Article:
Bernice Agar

Bernice Agar, 'Studio Portrait of Dora Walford, nee Alexander', 1923

Bernice Agar, ‘Carla Vera Jacques in her wedding dress’, 1919, Caroline Simpson Library & Research Collection, Sydney Living Museums, Rec. no. 42063 .

In The Story of the Camera in Australia, Jack Cato writes that Bernice Agar, ‘for over a decade held first place for her beautiful portraits of society women. When she married and retired, the leading camera men of this country breathed a sigh of relief’ (136). With her strong frontal lighting and unusual posing of subjects, Bernice Agar was at the vanguard of stylish society photos in interwar Australia. She also photographed women artists, such as Thea Proctor, and the opera singer Clara Butt. The sitters in her portraits were worldly, sophisticated women, who displayed impeccable taste when it came to clothes and coiffure.

In line with methods adopted by women photographers in the UK, Agar would invite society figures to pose for her, providing them with free prints and selling the images to magazines, a practice also adopted by the Australian portrait photographers May and Mina Moore. Many of her images were published in Society and The Home.

Agar’s oeuvre suggests how ‘golden era’ society photography might have evolved into early fashion photography in Australia. The critic Halla Beloff dryly notes that women have played a prominent role in every genre of photography except fashion photography; but Beloff was viewing mainly North American and British photography when she made this assessment. Does the view apply to Australian photographic history?

The relation between society portraiture and fashion photography is ambiguous and varies depending on local context. In Australia, newspapers and periodicals in which such society-fashion images were published preceded (by a long interval) the magazines that focussed exclusively on fashion, such as Vogue Australia and Flair, which only emerged in the 1950s and 1960s. The Australian Women Weekly, which naturally had a different editorial focus, was nonetheless a key fashion publication prior to Vogue – but AWW had only been in circulation from 1933. Publications such as Society and The Home might have cultivated a desire in the Australian public for images of glamorous women in beautiful couture.

The alluring image above is a wedding photograph of Carla Vera Jacques (née Dibbs). The Sydney press reported on the society wedding, noting that:

the wedding dress was a recently arrived Paris evening model of supple oxidised silver tissue with a skirt (jupe) with front panels and side draps of d’argent dentelle while the corsage consisted of a simple deep band of tissue, with sleeves of silver tulle held by should straps of tiny silver roses.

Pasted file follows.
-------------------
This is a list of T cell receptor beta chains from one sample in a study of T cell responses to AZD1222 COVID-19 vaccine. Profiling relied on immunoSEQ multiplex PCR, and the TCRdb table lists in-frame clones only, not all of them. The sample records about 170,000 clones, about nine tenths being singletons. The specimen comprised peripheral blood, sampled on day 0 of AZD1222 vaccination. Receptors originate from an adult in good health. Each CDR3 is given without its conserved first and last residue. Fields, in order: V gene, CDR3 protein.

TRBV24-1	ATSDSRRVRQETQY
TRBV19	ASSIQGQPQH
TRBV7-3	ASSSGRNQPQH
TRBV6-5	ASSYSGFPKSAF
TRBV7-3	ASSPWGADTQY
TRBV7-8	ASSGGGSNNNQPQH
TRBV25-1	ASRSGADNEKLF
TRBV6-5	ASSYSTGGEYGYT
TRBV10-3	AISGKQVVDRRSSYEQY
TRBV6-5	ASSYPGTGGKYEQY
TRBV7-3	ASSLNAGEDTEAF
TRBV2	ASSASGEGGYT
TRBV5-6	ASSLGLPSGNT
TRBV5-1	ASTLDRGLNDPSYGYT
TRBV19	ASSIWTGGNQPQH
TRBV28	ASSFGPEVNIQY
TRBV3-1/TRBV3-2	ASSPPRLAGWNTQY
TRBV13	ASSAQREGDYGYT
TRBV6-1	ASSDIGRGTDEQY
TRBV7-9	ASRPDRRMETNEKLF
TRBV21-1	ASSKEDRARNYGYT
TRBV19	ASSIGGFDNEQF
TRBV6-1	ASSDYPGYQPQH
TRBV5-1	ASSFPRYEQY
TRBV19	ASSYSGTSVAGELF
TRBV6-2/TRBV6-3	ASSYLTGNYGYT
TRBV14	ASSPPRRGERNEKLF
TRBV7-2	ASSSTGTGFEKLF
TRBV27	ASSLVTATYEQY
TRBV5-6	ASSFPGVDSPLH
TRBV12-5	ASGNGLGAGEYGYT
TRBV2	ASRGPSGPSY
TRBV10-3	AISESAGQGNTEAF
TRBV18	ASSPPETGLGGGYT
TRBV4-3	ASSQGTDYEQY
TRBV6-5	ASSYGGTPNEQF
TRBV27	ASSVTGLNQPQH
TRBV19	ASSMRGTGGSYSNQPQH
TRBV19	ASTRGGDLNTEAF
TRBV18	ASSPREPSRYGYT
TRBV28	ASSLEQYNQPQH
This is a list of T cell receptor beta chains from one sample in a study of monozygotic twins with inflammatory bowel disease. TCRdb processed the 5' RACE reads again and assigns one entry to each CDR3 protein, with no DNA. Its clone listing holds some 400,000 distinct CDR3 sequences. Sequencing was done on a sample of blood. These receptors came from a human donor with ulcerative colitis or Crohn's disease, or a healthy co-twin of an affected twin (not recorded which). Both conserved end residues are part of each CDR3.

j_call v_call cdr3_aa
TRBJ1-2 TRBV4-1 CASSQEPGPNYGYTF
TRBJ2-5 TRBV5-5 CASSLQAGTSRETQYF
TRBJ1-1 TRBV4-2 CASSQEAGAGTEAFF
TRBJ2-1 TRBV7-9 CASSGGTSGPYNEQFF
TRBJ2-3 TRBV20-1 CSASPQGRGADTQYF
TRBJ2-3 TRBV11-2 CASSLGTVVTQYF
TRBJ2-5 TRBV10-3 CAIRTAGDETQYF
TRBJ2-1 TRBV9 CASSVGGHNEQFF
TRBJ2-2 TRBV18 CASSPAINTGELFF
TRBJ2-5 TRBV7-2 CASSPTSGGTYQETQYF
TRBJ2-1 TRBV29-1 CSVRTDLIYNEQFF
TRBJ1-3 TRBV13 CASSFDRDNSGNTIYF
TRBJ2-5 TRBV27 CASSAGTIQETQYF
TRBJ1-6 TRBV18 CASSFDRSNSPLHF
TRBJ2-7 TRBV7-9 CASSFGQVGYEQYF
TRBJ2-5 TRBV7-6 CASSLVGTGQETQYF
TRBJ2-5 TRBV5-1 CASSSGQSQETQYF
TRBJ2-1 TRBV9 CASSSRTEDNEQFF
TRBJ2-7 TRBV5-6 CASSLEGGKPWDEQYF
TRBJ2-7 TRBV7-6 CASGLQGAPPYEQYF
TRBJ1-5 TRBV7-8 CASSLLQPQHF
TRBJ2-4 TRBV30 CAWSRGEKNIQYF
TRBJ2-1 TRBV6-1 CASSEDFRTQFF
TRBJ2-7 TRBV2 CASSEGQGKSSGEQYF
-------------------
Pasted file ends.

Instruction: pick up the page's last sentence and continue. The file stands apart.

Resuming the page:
The breathless attention to detail of the dress is fetishistic, expressing the novelty of the costume while emphasising its socially correct origins as a recent arrival from the ultimate fashion authority, Paris. The commodity fetishism expressed in this 1919 journalism anticipates more recent examples of fashion writing.

When it comes to fashion photography in Australia, the names Helmut Newton, Athol Shmith and Henry Talbot are likely to come to mind – but what came before, and what else was happening outside of the mainstream publications? These questions link to a much richer story, and there is currently exciting scholarship in this field. The research of Margaret Maynard, for instance, is breaking new paths in uncovering the history of fashion, and its photography, in Australia.

In the meantime, head over to Sydney Living Museums’ splendid new website for more information and great images. The Caroline Simpson Library & Research Collection (part of Sydney Living Museums) holds two Bernice Agar photographs, as well as many other great links to its wide-format collection. If you live in Sydney, why not visit in person to view the collection? It includes architectural pattern books, architectural fragments, wall and floor coverings, manufacturers’ trade catalogues and sample books, garden ornament, fittings (including curtain and blind hardware, door and window furniture), soft furnishings and trimmings, personal papers and manuscripts, pictures, photographs, books, periodicals and oral histories.

Thanks to Sydney Living Museums for permission to reproduce this fabulous photograph. Find more at:


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